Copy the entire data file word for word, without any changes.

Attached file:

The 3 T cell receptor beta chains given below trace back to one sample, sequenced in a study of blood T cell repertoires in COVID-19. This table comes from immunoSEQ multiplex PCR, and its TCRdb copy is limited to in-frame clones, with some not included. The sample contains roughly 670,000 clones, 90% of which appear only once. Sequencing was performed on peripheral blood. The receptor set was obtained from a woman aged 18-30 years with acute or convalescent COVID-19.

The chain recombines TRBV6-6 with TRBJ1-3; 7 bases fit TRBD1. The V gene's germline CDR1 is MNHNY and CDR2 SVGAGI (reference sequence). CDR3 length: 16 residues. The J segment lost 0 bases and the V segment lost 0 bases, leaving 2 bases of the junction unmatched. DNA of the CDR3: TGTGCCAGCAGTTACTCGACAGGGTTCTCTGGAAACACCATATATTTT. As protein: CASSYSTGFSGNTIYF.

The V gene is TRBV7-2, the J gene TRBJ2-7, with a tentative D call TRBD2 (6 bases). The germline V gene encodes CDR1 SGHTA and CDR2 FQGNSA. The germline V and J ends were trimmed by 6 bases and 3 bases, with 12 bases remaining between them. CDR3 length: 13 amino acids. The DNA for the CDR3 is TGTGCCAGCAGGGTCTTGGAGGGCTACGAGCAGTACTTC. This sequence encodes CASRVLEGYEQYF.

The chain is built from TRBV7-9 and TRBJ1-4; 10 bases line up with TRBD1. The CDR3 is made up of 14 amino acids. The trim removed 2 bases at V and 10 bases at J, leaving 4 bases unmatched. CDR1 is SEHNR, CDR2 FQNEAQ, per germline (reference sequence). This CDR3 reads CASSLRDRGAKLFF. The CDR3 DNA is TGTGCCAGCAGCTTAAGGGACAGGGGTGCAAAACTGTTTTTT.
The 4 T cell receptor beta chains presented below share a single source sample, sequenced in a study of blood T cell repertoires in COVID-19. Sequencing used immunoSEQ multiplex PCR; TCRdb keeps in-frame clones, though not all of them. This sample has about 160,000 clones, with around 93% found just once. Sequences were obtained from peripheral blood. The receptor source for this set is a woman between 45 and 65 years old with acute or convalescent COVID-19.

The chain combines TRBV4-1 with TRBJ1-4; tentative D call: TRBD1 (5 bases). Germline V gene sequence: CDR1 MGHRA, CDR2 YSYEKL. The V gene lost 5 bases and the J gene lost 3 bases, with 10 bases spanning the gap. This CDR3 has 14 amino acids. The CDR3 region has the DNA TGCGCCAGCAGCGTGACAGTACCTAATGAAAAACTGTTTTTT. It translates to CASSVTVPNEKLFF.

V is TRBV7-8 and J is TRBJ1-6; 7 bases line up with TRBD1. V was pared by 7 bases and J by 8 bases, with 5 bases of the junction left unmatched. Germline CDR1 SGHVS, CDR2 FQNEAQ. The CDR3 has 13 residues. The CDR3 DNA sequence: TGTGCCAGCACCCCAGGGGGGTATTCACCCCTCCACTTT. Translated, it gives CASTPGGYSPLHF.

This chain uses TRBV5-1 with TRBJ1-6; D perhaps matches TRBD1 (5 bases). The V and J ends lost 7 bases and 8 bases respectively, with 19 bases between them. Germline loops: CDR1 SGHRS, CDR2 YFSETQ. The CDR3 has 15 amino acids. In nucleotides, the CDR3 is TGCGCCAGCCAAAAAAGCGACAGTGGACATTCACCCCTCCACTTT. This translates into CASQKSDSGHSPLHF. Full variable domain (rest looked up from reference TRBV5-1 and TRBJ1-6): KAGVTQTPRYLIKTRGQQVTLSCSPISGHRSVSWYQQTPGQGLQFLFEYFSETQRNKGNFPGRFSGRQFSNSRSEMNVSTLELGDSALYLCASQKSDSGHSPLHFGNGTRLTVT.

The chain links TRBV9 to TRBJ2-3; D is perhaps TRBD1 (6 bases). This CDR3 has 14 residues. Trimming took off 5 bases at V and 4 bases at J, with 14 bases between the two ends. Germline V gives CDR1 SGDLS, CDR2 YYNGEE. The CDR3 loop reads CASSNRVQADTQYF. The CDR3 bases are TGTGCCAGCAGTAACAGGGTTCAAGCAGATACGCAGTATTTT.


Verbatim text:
The 3 T cell receptor beta chains given below trace back to one sample, sequenced in a study of blood T cell repertoires in COVID-19. This table comes from immunoSEQ multiplex PCR, and its TCRdb copy is limited to in-frame clones, with some not included. The sample contains roughly 670,000 clones, 90% of which appear only once. Sequencing was performed on peripheral blood. The receptor set was obtained from a woman aged 18-30 years with acute or convalescent COVID-19.

The chain recombines TRBV6-6 with TRBJ1-3; 7 bases fit TRBD1. The V gene's germline CDR1 is MNHNY and CDR2 SVGAGI (reference sequence). CDR3 length: 16 residues. The J segment lost 0 bases and the V segment lost 0 bases, leaving 2 bases of the junction unmatched. DNA of the CDR3: TGTGCCAGCAGTTACTCGACAGGGTTCTCTGGAAACACCATATATTTT. As protein: CASSYSTGFSGNTIYF.

The V gene is TRBV7-2, the J gene TRBJ2-7, with a tentative D call TRBD2 (6 bases). The germline V gene encodes CDR1 SGHTA and CDR2 FQGNSA. The germline V and J ends were trimmed by 6 bases and 3 bases, with 12 bases remaining between them. CDR3 length: 13 amino acids. The DNA for the CDR3 is TGTGCCAGCAGGGTCTTGGAGGGCTACGAGCAGTACTTC. This sequence encodes CASRVLEGYEQYF.

The chain is built from TRBV7-9 and TRBJ1-4; 10 bases line up with TRBD1. The CDR3 is made up of 14 amino acids. The trim removed 2 bases at V and 10 bases at J, leaving 4 bases unmatched. CDR1 is SEHNR, CDR2 FQNEAQ, per germline (reference sequence). This CDR3 reads CASSLRDRGAKLFF. The CDR3 DNA is TGTGCCAGCAGCTTAAGGGACAGGGGTGCAAAACTGTTTTTT.
The 4 T cell receptor beta chains presented below share a single source sample, sequenced in a study of blood T cell repertoires in COVID-19. Sequencing used immunoSEQ multiplex PCR; TCRdb keeps in-frame clones, though not all of them. This sample has about 160,000 clones, with around 93% found just once. Sequences were obtained from peripheral blood. The receptor source for this set is a woman between 45 and 65 years old with acute or convalescent COVID-19.

The chain combines TRBV4-1 with TRBJ1-4; tentative D call: TRBD1 (5 bases). Germline V gene sequence: CDR1 MGHRA, CDR2 YSYEKL. The V gene lost 5 bases and the J gene lost 3 bases, with 10 bases spanning the gap. This CDR3 has 14 amino acids. The CDR3 region has the DNA TGCGCCAGCAGCGTGACAGTACCTAATGAAAAACTGTTTTTT. It translates to CASSVTVPNEKLFF.

V is TRBV7-8 and J is TRBJ1-6; 7 bases line up with TRBD1. V was pared by 7 bases and J by 8 bases, with 5 bases of the junction left unmatched. Germline CDR1 SGHVS, CDR2 FQNEAQ. The CDR3 has 13 residues. The CDR3 DNA sequence: TGTGCCAGCACCCCAGGGGGGTATTCACCCCTCCACTTT. Translated, it gives CASTPGGYSPLHF.

This chain uses TRBV5-1 with TRBJ1-6; D perhaps matches TRBD1 (5 bases). The V and J ends lost 7 bases and 8 bases respectively, with 19 bases between them. Germline loops: CDR1 SGHRS, CDR2 YFSETQ. The CDR3 has 15 amino acids. In nucleotides, the CDR3 is TGCGCCAGCCAAAAAAGCGACAGTGGACATTCACCCCTCCACTTT. This translates into CASQKSDSGHSPLHF. Full variable domain (rest looked up from reference TRBV5-1 and TRBJ1-6): KAGVTQTPRYLIKTRGQQVTLSCSPISGHRSVSWYQQTPGQGLQFLFEYFSETQRNKGNFPGRFSGRQFSNSRSEMNVSTLELGDSALYLCASQKSDSGHSPLHFGNGTRLTVT.

The chain links TRBV9 to TRBJ2-3; D is perhaps TRBD1 (6 bases). This CDR3 has 14 residues. Trimming took off 5 bases at V and 4 bases at J, with 14 bases between the two ends. Germline V gives CDR1 SGDLS, CDR2 YYNGEE. The CDR3 loop reads CASSNRVQADTQYF. The CDR3 bases are TGTGCCAGCAGTAACAGGGTTCAAGCAGATACGCAGTATTTT.